If you want to share your story at a Full Disclosure event, consider these storytelling tips:
Tell a story that is true from your personal point of view
The story should be meaningful to you and to the audience
Pick a story that changed you in an important way
Your story should have a beginning, middle, ending (see synopsis)
Your story should have a point so know what the theme of your story is, a through line that carries the length, and stick to that.  Don't digress unless it supports the theme
Don't assume the audience knows you.  Make us understand who you were when your story opens.  Make us understand who you were after the incident.
Memorize your first and last line
Make sure there's something that grabs the audience in the first minute (or less).  Open with something compelling
Don't feel you must tell your story in chronological order.  Stories can sometime have greater impact if you start in the middle, then go back and fill in the backstory
Consider starting with a smaller incident that quickly leads to the main part of your story
Your story must be under 10 minutes, so be succinct and efficient.  1200-1500 words at most
Details are important if they are important to your through line.  Let us relive the episode with you
Don’t try to be too serious or too funny.  Just be yourself. Converse
A good time to get serious is right after a laugh
Have your story organized on paper. Be able to relay your story without reading it word for word; storytelling is an oral art - not a staged reading
Don’t memorize.  But practice your story out loud at least 5 times
Consider using photographs, props or mementos if they help illustrate your story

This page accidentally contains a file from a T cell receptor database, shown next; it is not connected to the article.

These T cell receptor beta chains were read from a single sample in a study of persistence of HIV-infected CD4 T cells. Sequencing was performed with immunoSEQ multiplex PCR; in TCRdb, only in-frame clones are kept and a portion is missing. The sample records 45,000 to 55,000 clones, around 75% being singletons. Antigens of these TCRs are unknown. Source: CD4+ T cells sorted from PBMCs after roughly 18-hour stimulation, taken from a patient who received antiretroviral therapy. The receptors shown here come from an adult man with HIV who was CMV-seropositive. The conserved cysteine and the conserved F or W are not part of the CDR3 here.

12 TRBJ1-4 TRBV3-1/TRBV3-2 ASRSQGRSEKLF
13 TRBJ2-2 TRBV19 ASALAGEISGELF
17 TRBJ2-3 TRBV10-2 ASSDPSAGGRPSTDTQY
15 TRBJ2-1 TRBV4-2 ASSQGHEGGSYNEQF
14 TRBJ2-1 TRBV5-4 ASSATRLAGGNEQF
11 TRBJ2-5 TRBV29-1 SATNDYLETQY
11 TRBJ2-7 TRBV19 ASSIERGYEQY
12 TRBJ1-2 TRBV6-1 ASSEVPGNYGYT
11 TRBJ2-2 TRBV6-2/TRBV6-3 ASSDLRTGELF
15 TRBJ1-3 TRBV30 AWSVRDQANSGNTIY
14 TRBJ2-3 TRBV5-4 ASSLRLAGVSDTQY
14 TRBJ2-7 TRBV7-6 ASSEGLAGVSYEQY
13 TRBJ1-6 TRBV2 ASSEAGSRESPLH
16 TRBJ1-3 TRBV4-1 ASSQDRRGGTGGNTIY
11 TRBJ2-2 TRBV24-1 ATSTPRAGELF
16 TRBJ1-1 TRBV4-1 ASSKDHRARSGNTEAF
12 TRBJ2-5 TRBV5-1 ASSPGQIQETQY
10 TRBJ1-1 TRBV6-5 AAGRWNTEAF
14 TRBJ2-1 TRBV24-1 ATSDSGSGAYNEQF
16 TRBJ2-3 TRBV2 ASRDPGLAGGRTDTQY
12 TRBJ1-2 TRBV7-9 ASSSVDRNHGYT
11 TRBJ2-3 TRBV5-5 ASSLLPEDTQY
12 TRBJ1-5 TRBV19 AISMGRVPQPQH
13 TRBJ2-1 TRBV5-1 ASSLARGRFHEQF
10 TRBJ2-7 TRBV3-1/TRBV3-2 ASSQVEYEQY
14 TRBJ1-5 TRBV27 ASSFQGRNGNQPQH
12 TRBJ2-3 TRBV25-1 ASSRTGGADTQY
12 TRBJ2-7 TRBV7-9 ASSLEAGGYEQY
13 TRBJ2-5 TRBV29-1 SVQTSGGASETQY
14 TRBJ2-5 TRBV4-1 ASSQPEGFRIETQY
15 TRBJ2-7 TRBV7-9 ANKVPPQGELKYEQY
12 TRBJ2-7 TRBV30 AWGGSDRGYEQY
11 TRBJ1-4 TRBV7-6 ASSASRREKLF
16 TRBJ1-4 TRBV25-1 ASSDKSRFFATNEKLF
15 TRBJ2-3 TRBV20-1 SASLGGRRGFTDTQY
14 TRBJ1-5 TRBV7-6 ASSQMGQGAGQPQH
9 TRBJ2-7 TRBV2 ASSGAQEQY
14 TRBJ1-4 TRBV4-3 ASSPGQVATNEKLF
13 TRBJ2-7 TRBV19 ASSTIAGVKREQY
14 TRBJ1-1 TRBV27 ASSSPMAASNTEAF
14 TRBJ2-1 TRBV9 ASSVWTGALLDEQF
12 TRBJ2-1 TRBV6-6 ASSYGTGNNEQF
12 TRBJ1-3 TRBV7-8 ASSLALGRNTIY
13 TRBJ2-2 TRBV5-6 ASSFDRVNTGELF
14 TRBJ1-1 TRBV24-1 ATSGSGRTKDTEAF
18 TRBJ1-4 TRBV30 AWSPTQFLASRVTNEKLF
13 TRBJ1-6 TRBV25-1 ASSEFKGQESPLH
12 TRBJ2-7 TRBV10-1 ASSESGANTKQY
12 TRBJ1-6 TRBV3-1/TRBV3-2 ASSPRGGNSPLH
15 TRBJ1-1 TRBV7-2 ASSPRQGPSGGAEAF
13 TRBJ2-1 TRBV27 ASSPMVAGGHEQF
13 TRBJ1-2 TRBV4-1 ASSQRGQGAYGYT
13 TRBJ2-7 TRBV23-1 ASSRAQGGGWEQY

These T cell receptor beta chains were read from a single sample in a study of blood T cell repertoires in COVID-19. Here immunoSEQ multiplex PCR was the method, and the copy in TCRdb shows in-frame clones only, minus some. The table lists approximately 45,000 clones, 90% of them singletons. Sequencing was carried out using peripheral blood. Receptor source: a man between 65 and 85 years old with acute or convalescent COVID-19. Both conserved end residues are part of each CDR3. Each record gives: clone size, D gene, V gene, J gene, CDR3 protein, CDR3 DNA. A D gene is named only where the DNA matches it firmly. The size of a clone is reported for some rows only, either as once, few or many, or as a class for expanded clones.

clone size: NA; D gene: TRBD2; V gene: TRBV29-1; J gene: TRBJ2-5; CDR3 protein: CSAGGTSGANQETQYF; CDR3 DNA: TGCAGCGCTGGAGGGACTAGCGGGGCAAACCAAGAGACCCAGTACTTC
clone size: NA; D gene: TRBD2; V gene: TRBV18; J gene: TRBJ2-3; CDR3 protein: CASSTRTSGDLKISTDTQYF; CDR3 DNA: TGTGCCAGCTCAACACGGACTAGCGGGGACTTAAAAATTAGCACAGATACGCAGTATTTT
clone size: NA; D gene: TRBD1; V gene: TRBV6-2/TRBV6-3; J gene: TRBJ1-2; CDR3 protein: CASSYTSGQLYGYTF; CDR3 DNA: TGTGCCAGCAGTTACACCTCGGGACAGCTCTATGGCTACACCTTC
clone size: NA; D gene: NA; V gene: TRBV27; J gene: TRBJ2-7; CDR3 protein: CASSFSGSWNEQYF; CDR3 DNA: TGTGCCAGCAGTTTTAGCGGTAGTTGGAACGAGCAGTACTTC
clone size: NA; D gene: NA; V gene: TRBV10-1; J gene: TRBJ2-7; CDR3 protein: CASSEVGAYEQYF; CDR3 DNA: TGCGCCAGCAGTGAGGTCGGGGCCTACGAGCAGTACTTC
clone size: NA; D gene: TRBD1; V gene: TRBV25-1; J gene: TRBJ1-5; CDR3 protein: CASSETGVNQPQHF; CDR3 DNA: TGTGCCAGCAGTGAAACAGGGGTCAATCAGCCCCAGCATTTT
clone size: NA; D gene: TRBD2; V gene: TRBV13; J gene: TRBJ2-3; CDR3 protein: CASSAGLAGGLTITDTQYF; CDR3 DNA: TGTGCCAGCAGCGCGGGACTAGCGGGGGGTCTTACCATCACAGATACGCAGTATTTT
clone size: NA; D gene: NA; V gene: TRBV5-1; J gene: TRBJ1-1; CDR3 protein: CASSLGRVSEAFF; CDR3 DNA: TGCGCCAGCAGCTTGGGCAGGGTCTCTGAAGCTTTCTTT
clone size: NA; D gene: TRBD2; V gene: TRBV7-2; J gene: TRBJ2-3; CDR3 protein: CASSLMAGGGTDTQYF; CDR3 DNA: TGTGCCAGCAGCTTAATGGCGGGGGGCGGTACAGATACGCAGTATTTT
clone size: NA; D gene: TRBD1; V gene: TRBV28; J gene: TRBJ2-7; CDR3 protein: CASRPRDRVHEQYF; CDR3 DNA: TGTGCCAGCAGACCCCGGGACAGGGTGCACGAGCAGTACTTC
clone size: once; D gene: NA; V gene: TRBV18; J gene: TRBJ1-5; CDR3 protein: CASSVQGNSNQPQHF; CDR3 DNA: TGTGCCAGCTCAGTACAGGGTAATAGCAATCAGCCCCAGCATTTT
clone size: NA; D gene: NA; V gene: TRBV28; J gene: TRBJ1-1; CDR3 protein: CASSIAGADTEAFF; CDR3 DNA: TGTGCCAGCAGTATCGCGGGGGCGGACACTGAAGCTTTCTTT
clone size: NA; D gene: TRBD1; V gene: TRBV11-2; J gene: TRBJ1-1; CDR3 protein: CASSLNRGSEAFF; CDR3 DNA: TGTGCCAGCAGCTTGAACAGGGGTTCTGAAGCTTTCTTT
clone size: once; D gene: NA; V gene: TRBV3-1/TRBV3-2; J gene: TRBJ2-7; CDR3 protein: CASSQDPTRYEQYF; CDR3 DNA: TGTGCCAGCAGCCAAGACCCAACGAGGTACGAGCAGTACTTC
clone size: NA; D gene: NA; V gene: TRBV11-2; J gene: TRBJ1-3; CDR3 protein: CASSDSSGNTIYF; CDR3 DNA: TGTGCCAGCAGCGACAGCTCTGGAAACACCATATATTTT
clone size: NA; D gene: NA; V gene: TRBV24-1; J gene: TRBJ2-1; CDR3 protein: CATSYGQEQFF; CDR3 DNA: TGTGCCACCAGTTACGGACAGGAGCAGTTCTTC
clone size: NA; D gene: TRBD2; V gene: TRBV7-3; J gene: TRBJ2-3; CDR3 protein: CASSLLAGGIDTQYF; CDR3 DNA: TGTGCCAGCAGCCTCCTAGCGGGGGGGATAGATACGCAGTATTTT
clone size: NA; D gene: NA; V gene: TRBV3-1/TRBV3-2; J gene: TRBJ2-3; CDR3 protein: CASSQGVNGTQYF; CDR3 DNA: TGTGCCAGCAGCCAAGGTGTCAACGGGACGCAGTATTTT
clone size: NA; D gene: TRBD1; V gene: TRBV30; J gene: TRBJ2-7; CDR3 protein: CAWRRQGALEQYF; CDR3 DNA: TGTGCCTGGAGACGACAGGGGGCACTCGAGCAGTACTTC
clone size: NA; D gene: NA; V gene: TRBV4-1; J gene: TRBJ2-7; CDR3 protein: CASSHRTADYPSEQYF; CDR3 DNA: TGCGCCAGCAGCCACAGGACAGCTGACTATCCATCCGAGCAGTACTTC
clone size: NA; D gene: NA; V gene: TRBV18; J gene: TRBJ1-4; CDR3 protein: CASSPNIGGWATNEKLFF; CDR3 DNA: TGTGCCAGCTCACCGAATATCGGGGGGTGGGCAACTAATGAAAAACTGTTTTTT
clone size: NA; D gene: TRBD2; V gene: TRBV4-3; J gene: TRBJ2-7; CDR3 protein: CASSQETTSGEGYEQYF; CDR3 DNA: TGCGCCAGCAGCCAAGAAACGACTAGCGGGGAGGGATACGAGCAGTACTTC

Don't rush. Relax, breathe, and have a good time
Don't try to be too literate or poetic.  Be yourself.  Think of how you'd tell a dear friend your story
Look at the people in your audience and make a connection.  Enjoy the interaction
Check out some of the other great storytelling podcasts and websites and resources.  They are a great source of inspiration and help
o The Moth - https://themoth.org/
o Mortified Nation - http://getmortified.com/
o Oral Fixation, Dallas - http://oralfixationshow.com/
o Odyssey Storytelling, Tucson - http://odysseystorytelling.com/
o The Human Library - http://humanlibrary.org/
o Thanks to Penelope Starr, author of The Radical Act of Community Storytelling for many great storytelling tips - http://penelopestarr.com
o Thanks to Deana Barone Storyteller (http://deanabarone.com) for her guidance. Contact her for individual assistance or workshops. Her award winning Moth story: https://www.youtube.com/watch?v=v9BiGv1IuxI&index=6&list=UUV3bJVbbQbfd1o4aA0a2DeA 
The performance will be videotaped.  You must sign a release form before taping.  Your video will be posted on a private webpage.  The clip will be password protected, but you are free to share the link with anyone you choose
After each event, we feature one of our stories on our YouTube Channel.  We tend to select stories that have multiple images because it makes a more visual presentation.  Consider this when selecting your images
You will receive one complementary ticket to the event
On the day of the event, you must be at the theater at 6:00pm for a 7:00pm start UNLESS the curator has other instructions